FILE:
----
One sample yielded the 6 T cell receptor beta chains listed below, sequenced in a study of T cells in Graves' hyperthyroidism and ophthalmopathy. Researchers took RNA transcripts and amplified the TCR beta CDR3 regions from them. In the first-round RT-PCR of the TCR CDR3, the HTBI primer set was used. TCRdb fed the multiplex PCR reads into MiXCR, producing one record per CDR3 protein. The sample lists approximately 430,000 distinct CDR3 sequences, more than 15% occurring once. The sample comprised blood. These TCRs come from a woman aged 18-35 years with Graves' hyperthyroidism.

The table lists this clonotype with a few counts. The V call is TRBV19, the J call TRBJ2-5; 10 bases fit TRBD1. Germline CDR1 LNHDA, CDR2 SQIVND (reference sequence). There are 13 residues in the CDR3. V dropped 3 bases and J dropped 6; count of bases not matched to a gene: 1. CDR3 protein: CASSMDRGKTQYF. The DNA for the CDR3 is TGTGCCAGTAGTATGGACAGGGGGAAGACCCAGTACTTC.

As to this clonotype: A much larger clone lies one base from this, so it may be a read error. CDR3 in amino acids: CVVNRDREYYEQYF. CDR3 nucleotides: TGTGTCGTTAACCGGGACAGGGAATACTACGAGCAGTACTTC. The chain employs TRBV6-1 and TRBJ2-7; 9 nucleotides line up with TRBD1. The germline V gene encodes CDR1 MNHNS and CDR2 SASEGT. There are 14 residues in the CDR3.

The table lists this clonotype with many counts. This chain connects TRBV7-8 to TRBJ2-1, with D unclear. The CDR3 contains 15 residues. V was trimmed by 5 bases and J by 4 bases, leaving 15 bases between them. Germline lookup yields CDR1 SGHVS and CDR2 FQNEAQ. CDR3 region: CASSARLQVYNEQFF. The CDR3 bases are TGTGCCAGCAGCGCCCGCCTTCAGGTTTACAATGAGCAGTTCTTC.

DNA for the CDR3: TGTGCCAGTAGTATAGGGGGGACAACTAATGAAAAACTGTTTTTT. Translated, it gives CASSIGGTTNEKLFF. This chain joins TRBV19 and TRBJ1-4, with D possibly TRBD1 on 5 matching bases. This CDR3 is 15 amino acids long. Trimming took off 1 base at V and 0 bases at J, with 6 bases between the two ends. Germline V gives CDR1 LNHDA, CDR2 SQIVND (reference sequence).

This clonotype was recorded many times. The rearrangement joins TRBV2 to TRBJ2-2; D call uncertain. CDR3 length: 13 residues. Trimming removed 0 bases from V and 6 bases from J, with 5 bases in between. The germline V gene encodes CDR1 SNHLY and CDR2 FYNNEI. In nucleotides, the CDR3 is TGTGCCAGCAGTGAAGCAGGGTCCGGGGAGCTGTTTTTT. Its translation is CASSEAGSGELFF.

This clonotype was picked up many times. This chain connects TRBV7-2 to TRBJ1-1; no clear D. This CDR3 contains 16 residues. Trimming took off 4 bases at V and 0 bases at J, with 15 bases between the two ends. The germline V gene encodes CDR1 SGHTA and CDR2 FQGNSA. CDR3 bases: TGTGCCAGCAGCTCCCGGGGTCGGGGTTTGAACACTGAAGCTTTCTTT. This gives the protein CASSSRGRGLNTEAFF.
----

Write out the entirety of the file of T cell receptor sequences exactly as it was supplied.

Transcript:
One sample yielded the 6 T cell receptor beta chains listed below, sequenced in a study of T cells in Graves' hyperthyroidism and ophthalmopathy. Researchers took RNA transcripts and amplified the TCR beta CDR3 regions from them. In the first-round RT-PCR of the TCR CDR3, the HTBI primer set was used. TCRdb fed the multiplex PCR reads into MiXCR, producing one record per CDR3 protein. The sample lists approximately 430,000 distinct CDR3 sequences, more than 15% occurring once. The sample comprised blood. These TCRs come from a woman aged 18-35 years with Graves' hyperthyroidism.

The table lists this clonotype with a few counts. The V call is TRBV19, the J call TRBJ2-5; 10 bases fit TRBD1. Germline CDR1 LNHDA, CDR2 SQIVND (reference sequence). There are 13 residues in the CDR3. V dropped 3 bases and J dropped 6; count of bases not matched to a gene: 1. CDR3 protein: CASSMDRGKTQYF. The DNA for the CDR3 is TGTGCCAGTAGTATGGACAGGGGGAAGACCCAGTACTTC.

As to this clonotype: A much larger clone lies one base from this, so it may be a read error. CDR3 in amino acids: CVVNRDREYYEQYF. CDR3 nucleotides: TGTGTCGTTAACCGGGACAGGGAATACTACGAGCAGTACTTC. The chain employs TRBV6-1 and TRBJ2-7; 9 nucleotides line up with TRBD1. The germline V gene encodes CDR1 MNHNS and CDR2 SASEGT. There are 14 residues in the CDR3.

The table lists this clonotype with many counts. This chain connects TRBV7-8 to TRBJ2-1, with D unclear. The CDR3 contains 15 residues. V was trimmed by 5 bases and J by 4 bases, leaving 15 bases between them. Germline lookup yields CDR1 SGHVS and CDR2 FQNEAQ. CDR3 region: CASSARLQVYNEQFF. The CDR3 bases are TGTGCCAGCAGCGCCCGCCTTCAGGTTTACAATGAGCAGTTCTTC.

DNA for the CDR3: TGTGCCAGTAGTATAGGGGGGACAACTAATGAAAAACTGTTTTTT. Translated, it gives CASSIGGTTNEKLFF. This chain joins TRBV19 and TRBJ1-4, with D possibly TRBD1 on 5 matching bases. This CDR3 is 15 amino acids long. Trimming took off 1 base at V and 0 bases at J, with 6 bases between the two ends. Germline V gives CDR1 LNHDA, CDR2 SQIVND (reference sequence).

This clonotype was recorded many times. The rearrangement joins TRBV2 to TRBJ2-2; D call uncertain. CDR3 length: 13 residues. Trimming removed 0 bases from V and 6 bases from J, with 5 bases in between. The germline V gene encodes CDR1 SNHLY and CDR2 FYNNEI. In nucleotides, the CDR3 is TGTGCCAGCAGTGAAGCAGGGTCCGGGGAGCTGTTTTTT. Its translation is CASSEAGSGELFF.

This clonotype was picked up many times. This chain connects TRBV7-2 to TRBJ1-1; no clear D. This CDR3 contains 16 residues. Trimming took off 4 bases at V and 0 bases at J, with 15 bases between the two ends. The germline V gene encodes CDR1 SGHTA and CDR2 FQGNSA. CDR3 bases: TGTGCCAGCAGCTCCCGGGGTCGGGGTTTGAACACTGAAGCTTTCTTT. This gives the protein CASSSRGRGLNTEAFF.